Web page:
Try to avoid organisms and other triggers that cause allergies
Inhaling pollutants or approaching potentially triggering areas can irritate the airways and cause asthma attacks. The best thing to do here is to identify these triggers and avoid them as much as possible.
Install a high quality air filtration system
An efficient air filtration system cleans the air in the house and removes pollutants such as pollen, mold, smoke, dust, dirt, mites and triggers for asthma. According to ASHRAE (American Society of Heating, Refrigering, and Air-Conditioning Engineers), an air filtration unit with a particulate filter can purify up to 99.97% of allergens. Therefore, you should consider installing it and work with other systems in your home to enjoy the clean air and keep asthma away.
Get a humidifier
Humidifiers are designed to increase the level of moisture in the air by releasing water vapor. In many asthma patients, increasing the water content in the air can relieve symptoms. However, be careful when using a humidifier. Otherwise, there may be too much water in the air and the symptoms may worsen. According to AAAI (American Academy of Allergy, Asthma, and Immunology), the ideal humidity range should be between 30% and 45%.
There are two categories of asthma treatments. Medications for long-term use and immediate remedies for regular and immediate relief. Asthma medications are available in the following forms:
Other asthma prophylaxis includes:
- Inhaled corticosteroids.. This drug helps block inflammation. Although these are considered the most important drugs for asthma, they have some long-term side effects.
- Leukotriene modifier.. These drugs also prevent inflammation by blocking the production of leukotrienes (inflammatory chemicals).
- Beta agonist or bronchodilator.. It facilitates breathing by relaxing the muscles that control the movement of your airways.
- Get an asthma action plan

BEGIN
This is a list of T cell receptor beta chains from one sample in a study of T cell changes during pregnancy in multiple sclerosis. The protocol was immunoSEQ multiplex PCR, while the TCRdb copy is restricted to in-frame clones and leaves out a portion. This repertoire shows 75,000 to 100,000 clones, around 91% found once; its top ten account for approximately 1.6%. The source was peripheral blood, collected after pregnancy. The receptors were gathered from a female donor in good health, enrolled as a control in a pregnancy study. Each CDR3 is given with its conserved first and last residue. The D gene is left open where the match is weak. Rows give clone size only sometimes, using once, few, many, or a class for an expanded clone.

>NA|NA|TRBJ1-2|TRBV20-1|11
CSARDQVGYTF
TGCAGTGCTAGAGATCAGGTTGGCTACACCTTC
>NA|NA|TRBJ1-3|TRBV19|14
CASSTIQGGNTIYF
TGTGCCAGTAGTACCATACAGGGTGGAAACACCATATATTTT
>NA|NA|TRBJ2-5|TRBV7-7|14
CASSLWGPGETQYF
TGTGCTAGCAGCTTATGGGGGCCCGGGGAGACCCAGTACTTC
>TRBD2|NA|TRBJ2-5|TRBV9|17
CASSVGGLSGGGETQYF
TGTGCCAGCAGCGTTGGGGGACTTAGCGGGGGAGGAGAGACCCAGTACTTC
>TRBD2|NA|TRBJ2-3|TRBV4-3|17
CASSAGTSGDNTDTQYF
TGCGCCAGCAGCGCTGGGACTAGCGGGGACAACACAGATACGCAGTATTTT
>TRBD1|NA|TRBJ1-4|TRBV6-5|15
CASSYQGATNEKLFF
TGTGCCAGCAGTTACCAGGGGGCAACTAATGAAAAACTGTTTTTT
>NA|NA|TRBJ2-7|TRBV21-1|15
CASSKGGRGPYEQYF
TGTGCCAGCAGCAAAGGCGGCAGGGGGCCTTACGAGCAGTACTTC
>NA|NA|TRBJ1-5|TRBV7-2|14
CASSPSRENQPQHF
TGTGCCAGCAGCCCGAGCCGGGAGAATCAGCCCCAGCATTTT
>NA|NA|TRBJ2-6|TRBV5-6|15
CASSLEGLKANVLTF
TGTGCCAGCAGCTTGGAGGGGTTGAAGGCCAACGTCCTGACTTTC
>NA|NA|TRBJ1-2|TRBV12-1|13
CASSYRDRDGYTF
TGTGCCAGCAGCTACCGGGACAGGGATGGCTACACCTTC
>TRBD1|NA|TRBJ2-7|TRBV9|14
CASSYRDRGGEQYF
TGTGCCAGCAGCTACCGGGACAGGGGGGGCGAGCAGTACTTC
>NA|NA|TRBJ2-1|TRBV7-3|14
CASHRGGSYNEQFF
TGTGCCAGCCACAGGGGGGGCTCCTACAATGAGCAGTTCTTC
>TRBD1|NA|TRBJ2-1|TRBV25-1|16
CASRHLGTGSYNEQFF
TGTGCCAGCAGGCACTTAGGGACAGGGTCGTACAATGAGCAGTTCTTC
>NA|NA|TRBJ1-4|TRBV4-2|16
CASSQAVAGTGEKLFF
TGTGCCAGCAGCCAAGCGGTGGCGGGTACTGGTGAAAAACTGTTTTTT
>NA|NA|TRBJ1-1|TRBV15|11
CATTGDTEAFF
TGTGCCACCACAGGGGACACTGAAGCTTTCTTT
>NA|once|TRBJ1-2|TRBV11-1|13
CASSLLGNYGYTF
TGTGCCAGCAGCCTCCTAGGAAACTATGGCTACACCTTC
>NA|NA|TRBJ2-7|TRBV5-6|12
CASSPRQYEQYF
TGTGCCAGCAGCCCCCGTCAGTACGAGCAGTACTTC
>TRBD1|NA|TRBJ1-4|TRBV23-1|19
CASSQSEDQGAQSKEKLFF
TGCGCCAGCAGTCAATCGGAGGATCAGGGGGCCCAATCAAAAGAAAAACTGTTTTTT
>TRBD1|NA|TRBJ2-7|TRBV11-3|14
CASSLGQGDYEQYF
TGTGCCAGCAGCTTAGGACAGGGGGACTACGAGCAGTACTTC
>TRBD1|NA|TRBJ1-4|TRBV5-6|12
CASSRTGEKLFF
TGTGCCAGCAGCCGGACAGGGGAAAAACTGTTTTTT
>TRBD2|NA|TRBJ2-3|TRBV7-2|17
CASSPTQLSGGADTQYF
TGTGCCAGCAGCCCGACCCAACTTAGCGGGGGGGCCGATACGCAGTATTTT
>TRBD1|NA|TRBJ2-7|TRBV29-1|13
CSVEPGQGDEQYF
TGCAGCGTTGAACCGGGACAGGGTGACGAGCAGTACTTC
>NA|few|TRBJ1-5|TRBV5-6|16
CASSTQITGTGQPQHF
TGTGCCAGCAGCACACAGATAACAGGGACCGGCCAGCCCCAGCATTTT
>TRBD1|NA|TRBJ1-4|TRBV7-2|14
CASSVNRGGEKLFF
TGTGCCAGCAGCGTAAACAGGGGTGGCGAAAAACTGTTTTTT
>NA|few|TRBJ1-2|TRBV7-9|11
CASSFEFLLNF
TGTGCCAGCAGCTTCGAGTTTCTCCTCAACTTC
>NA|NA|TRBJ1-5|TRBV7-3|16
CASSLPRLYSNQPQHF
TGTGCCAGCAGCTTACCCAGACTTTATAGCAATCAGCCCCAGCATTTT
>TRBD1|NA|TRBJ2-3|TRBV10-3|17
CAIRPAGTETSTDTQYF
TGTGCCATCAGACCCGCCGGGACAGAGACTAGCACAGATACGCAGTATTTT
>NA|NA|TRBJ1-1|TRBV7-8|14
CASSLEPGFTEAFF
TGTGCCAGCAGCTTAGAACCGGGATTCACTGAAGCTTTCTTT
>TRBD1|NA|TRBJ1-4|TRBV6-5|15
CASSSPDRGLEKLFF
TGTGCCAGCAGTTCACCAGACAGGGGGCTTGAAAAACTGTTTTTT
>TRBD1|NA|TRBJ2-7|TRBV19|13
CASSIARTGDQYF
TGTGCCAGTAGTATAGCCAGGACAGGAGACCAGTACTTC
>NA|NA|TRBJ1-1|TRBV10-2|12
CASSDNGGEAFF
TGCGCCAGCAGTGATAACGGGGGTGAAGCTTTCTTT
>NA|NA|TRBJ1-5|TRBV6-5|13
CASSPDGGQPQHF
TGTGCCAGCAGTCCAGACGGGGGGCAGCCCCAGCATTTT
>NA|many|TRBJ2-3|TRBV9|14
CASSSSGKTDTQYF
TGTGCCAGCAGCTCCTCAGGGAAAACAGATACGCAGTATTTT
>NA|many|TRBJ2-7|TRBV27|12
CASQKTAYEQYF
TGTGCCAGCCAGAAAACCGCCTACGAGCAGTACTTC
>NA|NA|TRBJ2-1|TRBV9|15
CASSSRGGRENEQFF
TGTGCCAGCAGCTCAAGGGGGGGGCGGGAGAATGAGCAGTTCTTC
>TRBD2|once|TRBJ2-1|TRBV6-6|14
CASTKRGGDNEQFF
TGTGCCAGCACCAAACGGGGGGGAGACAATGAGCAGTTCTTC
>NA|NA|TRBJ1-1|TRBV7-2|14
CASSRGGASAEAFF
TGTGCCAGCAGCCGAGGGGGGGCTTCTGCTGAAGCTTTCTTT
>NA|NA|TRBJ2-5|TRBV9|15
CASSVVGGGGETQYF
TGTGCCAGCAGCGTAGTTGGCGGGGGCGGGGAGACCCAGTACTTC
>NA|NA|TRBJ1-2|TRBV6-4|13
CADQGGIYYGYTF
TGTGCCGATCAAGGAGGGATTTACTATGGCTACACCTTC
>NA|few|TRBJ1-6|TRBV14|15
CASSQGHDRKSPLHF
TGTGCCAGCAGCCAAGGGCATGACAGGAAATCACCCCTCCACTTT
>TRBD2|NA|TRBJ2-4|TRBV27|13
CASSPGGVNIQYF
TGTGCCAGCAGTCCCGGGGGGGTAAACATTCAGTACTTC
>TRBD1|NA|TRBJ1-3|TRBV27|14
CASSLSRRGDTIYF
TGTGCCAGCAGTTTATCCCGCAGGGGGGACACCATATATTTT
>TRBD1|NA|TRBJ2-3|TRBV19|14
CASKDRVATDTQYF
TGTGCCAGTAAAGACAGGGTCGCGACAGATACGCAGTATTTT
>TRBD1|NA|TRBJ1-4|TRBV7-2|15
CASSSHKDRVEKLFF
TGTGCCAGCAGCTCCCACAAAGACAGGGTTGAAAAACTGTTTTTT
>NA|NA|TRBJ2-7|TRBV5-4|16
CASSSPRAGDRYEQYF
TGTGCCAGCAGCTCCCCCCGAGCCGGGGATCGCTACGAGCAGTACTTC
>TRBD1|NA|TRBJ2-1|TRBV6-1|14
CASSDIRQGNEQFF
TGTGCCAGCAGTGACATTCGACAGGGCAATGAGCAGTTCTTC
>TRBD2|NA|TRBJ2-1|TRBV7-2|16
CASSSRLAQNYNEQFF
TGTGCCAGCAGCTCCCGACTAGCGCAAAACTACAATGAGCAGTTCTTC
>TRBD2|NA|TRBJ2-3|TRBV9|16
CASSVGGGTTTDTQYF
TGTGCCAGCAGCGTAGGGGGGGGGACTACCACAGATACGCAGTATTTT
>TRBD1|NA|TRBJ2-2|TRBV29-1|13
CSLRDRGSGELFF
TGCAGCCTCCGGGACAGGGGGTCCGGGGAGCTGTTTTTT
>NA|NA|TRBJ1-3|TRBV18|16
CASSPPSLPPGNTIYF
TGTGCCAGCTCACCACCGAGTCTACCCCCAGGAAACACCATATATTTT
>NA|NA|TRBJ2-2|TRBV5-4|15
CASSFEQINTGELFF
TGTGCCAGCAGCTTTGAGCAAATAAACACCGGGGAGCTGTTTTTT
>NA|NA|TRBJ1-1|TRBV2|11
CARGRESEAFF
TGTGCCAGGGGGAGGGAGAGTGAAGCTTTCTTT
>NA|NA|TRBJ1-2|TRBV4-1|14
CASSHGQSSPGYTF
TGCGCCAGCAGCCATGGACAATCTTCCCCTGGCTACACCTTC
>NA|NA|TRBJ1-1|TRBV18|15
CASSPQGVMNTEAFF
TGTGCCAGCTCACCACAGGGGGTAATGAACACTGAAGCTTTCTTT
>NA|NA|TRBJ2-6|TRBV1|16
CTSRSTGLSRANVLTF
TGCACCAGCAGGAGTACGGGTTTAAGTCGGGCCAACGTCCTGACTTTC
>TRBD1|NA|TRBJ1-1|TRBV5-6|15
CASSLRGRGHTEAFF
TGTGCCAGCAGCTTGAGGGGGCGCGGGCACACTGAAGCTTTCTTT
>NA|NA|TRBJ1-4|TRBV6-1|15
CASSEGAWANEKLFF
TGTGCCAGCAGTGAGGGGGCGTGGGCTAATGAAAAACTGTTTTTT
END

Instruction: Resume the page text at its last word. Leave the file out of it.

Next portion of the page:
According to the American Lung Association, Centers for Disease Control and Prevention (CDC), and other prominent asthma experts, it is highly recommended that you work with your healthcare provider to develop an asthma action plan. It helps you manage asthma properly and effectively.
A typical asthma action plan is a document that can provide all the important and relevant information about your condition. It contains information such as the medicines you take daily, the emergency pills you should have, your symptoms, and how you can control them.
It is essential to have a lung function test to understand if your medicine is working properly. For this, you can get a device (handheld) called a peak flow meter. It helps to monitor the amount of air flowing from the lungs. With the help of this device, you can see if there is a narrowing of the airways, even before any signs or symptoms occur. You can make a read and compare peak flows at different time intervals to identify:
- What is the trigger?
- When should I start or stop the drug?
- When should I hurry to the doctor?
If you have asthma, keep your asthma action plan within easy reach and stick to it. Also, the cold is likely to induce asthma, so take the necessary precautions and medications on time.